Supporting a Friend or Co-Worker Suffering From Stress

Lending a Helping Hand When Things Get Tough

Supporting a Friend or Co-Worker Suffering From Stress - Lending a Helping Hand When Things Get Toug

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Cecilie_Arcurs

Support your colleagues through stress by offering a helping hand.

Lyra couldn't help but notice the change in Cassie. Her friend had always been cheerful and chatty, but lately she had become snappy and dismissive.

Cassie was always the first to arrive at work, and among the last to leave. But then she started coming into work later and later, and was often in a rush to leave at the end of the day, too.

Lyra was worried. She wanted to help, but just didn't know what to do. So she kept quiet. Eventually, her relationship with her friend all but disappeared and, after a few months, Cassie handed in her notice and left.

Cassie was suffering from stress, something that's all too common in modern, high-demand workplaces. If Lyra had recognized this, and known how to support her, she might have been able to help, and to preserve their friendship.

In this article, you can learn how to identify stress in others, and explore a five-step strategy for tactfully offering your support, without becoming overburdened yourself.

How to Identify Stress in Others

Stress is what happens when the demands placed on someone exceed what he or she can readily cope with.

While a certain amount of pressure is a part of everyday life, and can actually help people to perform better, too much pressure can cause stress to build.

Even if your organization has a policy on mental health and an active HR manager or team, it's most likely a friend or co-worker who'll be the first person to notice a change in someone's behavior that could indicate stress.

Here are a few examples of unusual behaviors that could be signs of stress:

  • Snapping at colleagues.
  • Losing concentration.
  • Putting off decisions.
  • Restlessness.
  • Emotional volatility.
  • Anxiety.
  • Erratic behavior.

Why Giving Support Matters

Even when you know that someone is suffering from stress, it can be difficult to broach the subject. You might be scared of causing offense, making it worse, or causing the other person to become angry or emotional.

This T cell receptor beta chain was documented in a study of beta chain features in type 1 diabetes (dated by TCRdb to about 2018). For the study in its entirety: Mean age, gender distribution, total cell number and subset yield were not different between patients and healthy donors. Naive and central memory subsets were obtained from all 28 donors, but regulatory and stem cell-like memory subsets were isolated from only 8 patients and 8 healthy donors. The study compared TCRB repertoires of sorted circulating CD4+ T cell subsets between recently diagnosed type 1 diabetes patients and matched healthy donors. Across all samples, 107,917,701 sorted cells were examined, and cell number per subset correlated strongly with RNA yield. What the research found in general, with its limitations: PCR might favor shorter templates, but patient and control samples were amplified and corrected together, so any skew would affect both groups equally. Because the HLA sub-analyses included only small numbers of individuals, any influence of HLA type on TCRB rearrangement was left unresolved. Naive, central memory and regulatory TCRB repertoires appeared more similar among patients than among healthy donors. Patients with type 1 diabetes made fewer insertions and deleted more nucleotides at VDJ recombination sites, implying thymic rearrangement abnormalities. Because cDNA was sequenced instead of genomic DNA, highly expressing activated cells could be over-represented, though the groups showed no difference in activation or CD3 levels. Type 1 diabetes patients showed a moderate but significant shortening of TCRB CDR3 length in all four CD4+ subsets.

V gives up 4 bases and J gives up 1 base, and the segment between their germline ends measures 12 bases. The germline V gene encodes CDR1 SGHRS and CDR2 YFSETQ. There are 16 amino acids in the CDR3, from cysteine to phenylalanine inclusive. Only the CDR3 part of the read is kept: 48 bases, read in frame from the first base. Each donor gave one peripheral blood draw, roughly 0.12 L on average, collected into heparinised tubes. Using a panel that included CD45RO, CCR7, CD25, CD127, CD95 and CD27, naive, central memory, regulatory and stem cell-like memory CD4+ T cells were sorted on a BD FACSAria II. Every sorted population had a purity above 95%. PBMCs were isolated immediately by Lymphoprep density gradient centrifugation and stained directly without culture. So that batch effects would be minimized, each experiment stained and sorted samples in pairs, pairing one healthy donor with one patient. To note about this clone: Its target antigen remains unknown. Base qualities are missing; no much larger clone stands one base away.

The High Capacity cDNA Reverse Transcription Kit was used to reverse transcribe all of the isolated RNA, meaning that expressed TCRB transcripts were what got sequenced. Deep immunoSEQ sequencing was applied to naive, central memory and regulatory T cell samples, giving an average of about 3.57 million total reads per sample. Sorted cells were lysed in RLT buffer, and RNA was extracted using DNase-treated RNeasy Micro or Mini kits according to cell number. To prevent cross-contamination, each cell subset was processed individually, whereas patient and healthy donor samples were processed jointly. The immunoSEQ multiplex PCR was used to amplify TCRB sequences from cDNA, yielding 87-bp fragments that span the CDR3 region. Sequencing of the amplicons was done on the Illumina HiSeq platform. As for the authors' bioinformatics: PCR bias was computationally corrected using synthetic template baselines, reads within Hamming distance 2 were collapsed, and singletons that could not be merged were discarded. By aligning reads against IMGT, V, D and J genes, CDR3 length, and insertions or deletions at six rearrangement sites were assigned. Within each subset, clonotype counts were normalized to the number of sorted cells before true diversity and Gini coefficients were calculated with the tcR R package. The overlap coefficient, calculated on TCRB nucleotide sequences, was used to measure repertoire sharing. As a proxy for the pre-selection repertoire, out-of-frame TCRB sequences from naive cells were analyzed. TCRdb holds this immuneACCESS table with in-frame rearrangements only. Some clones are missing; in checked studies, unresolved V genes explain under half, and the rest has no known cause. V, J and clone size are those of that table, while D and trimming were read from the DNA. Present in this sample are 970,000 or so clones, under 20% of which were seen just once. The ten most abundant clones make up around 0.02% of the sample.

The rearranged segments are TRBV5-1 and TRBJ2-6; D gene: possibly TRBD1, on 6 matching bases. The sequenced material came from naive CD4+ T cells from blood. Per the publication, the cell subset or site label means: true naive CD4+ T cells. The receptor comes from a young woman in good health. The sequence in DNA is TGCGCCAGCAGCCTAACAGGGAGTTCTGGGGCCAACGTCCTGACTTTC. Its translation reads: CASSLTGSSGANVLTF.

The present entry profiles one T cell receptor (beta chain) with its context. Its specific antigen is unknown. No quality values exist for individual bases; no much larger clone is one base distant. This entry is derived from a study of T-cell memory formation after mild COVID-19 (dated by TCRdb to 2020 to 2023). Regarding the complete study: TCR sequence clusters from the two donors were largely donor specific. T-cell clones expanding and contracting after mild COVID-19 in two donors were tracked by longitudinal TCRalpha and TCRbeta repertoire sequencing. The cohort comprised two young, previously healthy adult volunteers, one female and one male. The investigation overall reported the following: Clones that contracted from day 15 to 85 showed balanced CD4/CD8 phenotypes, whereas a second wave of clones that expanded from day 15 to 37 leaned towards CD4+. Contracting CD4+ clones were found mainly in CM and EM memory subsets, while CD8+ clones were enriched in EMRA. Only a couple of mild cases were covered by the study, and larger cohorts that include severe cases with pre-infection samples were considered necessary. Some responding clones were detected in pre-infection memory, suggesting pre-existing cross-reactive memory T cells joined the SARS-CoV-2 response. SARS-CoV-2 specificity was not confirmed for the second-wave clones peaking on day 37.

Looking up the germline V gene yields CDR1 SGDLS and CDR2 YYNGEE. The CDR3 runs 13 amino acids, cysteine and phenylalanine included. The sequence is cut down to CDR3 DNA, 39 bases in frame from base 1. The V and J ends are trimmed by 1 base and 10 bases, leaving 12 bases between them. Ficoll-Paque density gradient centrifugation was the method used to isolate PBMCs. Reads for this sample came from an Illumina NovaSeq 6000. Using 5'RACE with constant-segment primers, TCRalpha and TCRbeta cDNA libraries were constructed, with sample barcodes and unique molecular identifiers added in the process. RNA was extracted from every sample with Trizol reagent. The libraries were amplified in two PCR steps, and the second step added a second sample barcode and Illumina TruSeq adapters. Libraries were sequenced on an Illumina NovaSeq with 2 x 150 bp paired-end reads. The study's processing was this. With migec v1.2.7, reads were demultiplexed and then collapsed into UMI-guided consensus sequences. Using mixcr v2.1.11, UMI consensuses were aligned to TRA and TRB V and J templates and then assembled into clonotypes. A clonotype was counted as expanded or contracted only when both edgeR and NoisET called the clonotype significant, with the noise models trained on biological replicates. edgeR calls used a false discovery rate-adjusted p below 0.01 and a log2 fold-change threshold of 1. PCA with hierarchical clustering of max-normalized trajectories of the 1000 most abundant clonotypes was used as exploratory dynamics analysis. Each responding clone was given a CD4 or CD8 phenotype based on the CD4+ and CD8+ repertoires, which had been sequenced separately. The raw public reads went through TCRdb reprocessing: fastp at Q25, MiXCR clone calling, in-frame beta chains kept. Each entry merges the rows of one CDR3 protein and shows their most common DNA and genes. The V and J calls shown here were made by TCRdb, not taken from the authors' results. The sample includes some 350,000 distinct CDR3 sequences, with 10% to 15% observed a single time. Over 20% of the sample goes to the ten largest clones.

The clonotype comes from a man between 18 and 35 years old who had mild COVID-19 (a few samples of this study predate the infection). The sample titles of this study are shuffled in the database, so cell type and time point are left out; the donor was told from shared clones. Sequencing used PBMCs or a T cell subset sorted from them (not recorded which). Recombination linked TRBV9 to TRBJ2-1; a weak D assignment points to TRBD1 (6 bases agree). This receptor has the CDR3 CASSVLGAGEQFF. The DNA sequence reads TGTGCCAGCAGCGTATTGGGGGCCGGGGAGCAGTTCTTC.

But offering your support can be a crucial first step in battling the often serious mental and physical problems caused by excessive stress, such as burnout, depression, sleeplessness, fatigue, and even heart disease.

The problems caused by stress can also go beyond the individual who is suffering. It can begin to impact his or her performance at work, forcing others to "pick up the slack," and relationships to break down.

Your support can help to the ease the impact of these "side effects" and to keep team relationships strong.

How to Support a Stressed Co-Worker

In this section, we explore five ways you can offer practical and emotional support to a colleague who is suffering from stress:

1. Establish a Connection

If you suspect that someone is experiencing stress, find a quiet moment to ask him how he's doing.

It may take a bit of courage to approach him at first, particularly if he's frequently angry or upset. So, be cautious. Talk to him in private, and be tactful and sensitive.

Start the conversation with a neutral question that encourages him to open up. For example, "I've noticed that you don't seem quite yourself lately. Are you OK? Can I help?"

He may not want to talk, in which case you'll need to respect his privacy. Though you can still let him know that you're there if he ever does want to chat.

If he does open up, use your emotional intelligence, and listen to his answer empathically and without judgment. This will show him that you're engaged and that you care. Sometimes, just knowing that someone is listening can go a long way toward easing the burden of stress.

2. Get to the Root of the Problem